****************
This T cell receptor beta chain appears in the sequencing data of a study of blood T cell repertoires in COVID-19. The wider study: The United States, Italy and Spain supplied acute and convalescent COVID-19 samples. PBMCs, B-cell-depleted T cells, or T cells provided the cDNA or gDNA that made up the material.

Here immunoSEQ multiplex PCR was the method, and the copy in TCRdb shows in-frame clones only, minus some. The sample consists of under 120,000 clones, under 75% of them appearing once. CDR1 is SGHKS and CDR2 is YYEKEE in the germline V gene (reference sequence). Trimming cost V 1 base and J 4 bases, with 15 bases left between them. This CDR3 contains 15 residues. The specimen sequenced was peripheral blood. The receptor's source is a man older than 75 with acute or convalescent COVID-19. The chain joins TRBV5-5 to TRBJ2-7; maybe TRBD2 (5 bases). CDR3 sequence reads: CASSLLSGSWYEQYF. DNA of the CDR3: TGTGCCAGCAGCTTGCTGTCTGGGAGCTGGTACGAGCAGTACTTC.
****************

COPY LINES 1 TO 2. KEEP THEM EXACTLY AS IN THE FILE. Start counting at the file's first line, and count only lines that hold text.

This T cell receptor beta chain appears in the sequencing data of a study of blood T cell repertoires in COVID-19. The wider study: The United States, Italy and Spain supplied acute and convalescent COVID-19 samples. PBMCs, B-cell-depleted T cells, or T cells provided the cDNA or gDNA that made up the material.

Here immunoSEQ multiplex PCR was the method, and the copy in TCRdb shows in-frame clones only, minus some. The sample consists of under 120,000 clones, under 75% of them appearing once. CDR1 is SGHKS and CDR2 is YYEKEE in the germline V gene (reference sequence). Trimming cost V 1 base and J 4 bases, with 15 bases left between them. This CDR3 contains 15 residues. The specimen sequenced was peripheral blood. The receptor's source is a man older than 75 with acute or convalescent COVID-19. The chain joins TRBV5-5 to TRBJ2-7; maybe TRBD2 (5 bases). CDR3 sequence reads: CASSLLSGSWYEQYF. DNA of the CDR3: TGTGCCAGCAGCTTGCTGTCTGGGAGCTGGTACGAGCAGTACTTC.